3. The hard part is not for me, I don't think I am one of anybody's "them". But I pray for all the young black men who feel threatened by this ruling. I pray for all the Muslims who still feel threatened by the repercussions of 9/11 in American society. I pray for all the Americans who own guns, that they start to identify with the dead victims. And I pray that I can someday stop identifying others by their negative traits, and only see the glimmer of Christ in everyone.

  4. I couldn't have expressed my feelings that well....does justice mean something else to Canadians?

  5. What about praying for George your enemies

  6. Absolutley... I don't think that I ever suggested that he should be left out of our prayers, I have been praying for him throughout. It may sound strange, but my prayers have not been offered because he is an "enemy" - but because, he too, is one of "US" and we all need some grace, encouragement, hope and love. That is the challenge of confronting systemic injustice - not finding a single scapegoat and blaming him/her for the injustice, but recognizing that there is a deeper fundamental problem (or problems) that need to be addressed.

  7. Why is it you cannot accept a jury's verdict. You are actually being racist when you conclude that a white all female jury could not take the facts laid out in a trial and apply the law properly. You are susceptable to a news system that wishes to create racial tension,who was even caught editing a 911 call of Mr Zimmerman to appear to be profiling Mr Martin. The law is to be applied equally without prejudice. Mr Zimmerman was a neighborhood watch man doing his job following someone whom he felt looked suspicous. If Mr Martin had not tried to beat the crap out of Mr Zimmerman MMA style he would likely be alive and well today. Race is not the issue, the issue is the lack of respect in general for other human beings, the lack of Christianity in the lives of many. If Mr Martin was taught how to act properly he would never have assaulted Mr Zimmerman. I am a Christian If I was walking in a neighborhood and someone was profiling me, or wanted to ask me questions I would not get offended about it and start a fight. To let this case become a huge racial issue is more political then anything. There are a ton of cases involving unbelievably horrendous crimes of Mexicans on Blacks, Blacks on Whites, and Blacks on Blacks that never get this much attention. There is just too much crime making too many people paranoid and the statistics do not lie about who is committing them.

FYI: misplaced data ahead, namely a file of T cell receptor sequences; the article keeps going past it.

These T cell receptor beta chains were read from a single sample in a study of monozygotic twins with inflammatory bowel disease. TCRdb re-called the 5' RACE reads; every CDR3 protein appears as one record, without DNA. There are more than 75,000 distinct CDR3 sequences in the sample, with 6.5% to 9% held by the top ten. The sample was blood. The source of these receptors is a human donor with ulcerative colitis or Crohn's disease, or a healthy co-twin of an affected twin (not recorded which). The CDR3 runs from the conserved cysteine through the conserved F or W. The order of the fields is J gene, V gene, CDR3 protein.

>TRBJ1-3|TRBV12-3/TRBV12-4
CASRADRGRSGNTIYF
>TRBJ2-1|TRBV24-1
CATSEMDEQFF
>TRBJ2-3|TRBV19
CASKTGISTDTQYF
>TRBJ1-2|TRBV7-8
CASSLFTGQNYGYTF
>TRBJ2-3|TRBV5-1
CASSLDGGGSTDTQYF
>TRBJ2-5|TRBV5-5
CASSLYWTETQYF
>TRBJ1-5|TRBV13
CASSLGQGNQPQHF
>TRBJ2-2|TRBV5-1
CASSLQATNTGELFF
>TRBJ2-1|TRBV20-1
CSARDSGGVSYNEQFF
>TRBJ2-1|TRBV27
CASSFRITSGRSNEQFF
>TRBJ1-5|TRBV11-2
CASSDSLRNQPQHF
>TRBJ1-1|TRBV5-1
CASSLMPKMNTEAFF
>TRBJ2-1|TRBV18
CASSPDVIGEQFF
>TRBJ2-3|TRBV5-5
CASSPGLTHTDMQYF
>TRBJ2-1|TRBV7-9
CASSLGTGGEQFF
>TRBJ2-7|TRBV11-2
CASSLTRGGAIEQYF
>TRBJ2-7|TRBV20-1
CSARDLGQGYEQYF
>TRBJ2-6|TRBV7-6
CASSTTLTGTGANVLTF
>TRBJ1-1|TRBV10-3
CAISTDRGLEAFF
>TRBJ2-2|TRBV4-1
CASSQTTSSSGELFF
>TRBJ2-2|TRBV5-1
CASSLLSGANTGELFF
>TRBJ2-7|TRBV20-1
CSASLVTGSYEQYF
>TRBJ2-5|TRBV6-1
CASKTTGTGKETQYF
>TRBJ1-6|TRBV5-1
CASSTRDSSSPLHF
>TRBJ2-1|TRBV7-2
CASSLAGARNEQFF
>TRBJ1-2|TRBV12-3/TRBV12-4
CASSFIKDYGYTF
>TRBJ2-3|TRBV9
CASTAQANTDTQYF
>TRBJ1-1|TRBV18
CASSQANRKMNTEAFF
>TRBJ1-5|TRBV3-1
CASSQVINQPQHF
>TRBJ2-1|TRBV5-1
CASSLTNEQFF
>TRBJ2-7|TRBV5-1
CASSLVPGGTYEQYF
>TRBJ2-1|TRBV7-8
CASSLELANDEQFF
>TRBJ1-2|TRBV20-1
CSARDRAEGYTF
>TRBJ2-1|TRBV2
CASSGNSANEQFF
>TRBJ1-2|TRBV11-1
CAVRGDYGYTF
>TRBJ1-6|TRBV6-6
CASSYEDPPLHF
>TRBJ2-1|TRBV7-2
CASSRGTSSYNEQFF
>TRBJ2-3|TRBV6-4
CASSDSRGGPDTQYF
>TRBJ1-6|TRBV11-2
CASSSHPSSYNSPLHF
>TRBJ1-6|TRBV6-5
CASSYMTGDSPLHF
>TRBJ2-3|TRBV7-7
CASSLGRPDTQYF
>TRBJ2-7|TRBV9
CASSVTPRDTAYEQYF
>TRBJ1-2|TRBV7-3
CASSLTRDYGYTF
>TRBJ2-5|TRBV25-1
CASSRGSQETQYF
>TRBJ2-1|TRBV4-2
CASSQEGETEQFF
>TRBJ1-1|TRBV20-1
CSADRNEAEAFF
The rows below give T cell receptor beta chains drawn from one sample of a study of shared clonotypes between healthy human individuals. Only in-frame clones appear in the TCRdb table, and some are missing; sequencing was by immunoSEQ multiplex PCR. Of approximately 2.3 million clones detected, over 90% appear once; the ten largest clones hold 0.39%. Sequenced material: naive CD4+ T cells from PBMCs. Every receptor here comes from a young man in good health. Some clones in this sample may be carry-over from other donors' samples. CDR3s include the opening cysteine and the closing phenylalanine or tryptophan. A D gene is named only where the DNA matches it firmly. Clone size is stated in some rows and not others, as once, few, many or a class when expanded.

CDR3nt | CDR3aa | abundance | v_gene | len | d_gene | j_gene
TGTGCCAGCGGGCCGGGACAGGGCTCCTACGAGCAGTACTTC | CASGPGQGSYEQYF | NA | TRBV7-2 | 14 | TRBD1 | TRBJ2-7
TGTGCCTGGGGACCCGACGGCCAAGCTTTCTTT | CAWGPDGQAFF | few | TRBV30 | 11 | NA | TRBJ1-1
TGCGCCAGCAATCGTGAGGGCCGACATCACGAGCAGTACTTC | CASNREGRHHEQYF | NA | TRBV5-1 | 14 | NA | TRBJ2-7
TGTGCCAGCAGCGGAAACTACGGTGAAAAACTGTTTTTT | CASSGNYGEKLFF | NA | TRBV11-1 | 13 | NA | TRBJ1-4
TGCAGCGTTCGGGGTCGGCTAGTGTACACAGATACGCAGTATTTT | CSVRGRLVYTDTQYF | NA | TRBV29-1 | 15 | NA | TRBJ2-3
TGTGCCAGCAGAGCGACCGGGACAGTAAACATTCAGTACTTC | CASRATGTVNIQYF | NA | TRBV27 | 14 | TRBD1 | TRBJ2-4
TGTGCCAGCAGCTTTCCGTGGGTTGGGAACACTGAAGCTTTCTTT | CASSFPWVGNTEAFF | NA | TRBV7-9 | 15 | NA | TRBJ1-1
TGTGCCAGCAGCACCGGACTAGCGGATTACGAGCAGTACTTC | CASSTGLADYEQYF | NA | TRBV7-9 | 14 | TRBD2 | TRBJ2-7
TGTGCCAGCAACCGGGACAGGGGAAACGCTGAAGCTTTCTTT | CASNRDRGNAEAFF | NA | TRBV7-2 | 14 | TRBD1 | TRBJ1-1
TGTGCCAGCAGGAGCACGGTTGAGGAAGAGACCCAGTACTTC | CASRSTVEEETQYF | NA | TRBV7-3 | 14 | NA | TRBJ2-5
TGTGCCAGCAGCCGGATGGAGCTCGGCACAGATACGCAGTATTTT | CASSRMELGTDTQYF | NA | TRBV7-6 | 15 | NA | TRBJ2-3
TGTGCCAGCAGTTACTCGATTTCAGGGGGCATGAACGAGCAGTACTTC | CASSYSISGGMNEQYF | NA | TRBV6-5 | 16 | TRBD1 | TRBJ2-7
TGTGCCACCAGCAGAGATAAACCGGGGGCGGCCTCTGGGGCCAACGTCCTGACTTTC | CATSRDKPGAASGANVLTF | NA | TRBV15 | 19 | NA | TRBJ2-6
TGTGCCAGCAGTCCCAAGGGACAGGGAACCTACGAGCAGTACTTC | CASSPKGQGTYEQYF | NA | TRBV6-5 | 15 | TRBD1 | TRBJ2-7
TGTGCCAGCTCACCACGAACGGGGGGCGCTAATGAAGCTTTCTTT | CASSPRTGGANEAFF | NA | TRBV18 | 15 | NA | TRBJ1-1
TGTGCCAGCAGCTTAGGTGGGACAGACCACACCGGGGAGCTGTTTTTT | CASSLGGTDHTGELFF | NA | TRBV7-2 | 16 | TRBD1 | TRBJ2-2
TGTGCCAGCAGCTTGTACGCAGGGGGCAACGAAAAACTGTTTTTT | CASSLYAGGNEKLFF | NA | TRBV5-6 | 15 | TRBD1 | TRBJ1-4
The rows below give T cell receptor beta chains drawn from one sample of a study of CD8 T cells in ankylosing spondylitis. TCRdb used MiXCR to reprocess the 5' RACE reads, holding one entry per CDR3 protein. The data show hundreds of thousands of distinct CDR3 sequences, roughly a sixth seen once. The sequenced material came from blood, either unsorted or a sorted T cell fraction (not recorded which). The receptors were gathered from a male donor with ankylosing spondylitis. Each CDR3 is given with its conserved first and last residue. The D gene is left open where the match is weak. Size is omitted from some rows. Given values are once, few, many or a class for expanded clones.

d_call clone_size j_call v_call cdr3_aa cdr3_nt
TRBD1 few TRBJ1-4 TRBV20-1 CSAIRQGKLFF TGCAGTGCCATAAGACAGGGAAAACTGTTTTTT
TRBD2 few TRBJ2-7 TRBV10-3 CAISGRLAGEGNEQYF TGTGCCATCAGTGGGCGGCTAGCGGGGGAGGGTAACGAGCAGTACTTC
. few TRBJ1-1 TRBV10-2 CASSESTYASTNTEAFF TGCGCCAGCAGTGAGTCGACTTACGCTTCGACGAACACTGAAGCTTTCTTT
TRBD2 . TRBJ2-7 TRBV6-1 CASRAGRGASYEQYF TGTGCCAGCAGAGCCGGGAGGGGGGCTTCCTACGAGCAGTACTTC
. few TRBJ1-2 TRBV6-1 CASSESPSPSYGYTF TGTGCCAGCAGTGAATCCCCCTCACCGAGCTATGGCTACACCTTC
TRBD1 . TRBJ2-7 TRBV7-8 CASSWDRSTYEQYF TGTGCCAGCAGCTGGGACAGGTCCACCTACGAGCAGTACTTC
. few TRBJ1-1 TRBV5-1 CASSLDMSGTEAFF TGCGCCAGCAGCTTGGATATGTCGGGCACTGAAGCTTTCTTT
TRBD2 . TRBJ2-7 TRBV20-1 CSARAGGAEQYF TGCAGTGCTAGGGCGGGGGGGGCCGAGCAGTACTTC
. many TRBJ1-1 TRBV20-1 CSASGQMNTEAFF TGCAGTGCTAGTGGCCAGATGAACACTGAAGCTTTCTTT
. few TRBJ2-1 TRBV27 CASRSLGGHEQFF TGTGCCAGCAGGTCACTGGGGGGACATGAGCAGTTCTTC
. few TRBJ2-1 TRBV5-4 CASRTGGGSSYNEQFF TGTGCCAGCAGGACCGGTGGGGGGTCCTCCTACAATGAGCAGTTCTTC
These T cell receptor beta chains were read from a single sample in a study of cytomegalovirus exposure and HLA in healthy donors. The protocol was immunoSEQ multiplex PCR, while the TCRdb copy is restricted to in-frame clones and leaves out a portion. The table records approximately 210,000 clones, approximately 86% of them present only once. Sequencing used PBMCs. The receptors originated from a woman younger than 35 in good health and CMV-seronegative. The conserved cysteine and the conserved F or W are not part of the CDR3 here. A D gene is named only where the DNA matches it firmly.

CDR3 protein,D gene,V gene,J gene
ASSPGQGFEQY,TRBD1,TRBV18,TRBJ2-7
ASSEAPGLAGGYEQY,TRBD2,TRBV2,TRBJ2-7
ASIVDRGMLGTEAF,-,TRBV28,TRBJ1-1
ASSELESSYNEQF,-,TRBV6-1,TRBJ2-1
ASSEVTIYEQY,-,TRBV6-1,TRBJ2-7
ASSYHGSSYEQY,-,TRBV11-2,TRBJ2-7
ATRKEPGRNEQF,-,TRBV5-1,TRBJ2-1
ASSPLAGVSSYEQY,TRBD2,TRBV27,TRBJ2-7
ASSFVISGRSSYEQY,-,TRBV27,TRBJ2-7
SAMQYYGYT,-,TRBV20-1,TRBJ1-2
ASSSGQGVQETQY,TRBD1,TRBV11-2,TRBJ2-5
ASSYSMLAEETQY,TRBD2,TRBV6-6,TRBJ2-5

8. I hear and I think, appreciate, your frustration. As I said in the blog, it is entirely possible that I would would have agreed with the jury, had I been on it and had the same evidence revealed to me. I followed the case fairly closely, using a variety of sources and I was not satisfied with the verdict - but I might be wrong and I accept that. I make no issue of the make up of the jury. My larger issue is with the US/THEM WE/THEY divide, which is distinctly un-Christian, if Jesus is any authority to go by. Jesus regularly broke down the us/them divide, by eating with sinners, speaking with women, engaging with Samaritans, etc. When Jesus asks us who is our neighbour, I believe that it is a challenge for us to open our minds, our eyes and our hearts and recognize the stranger as neighbour. When meeting a stranger we have two options: To be Hospitable or Hostile - Mr. Zimmerman chose hostile. Jesus would have made another choice. Most of us do that same thing from time to time, dividing by race, politics, age, whatever... and we have to do better. That was point - and I'm sorry if that was not clear.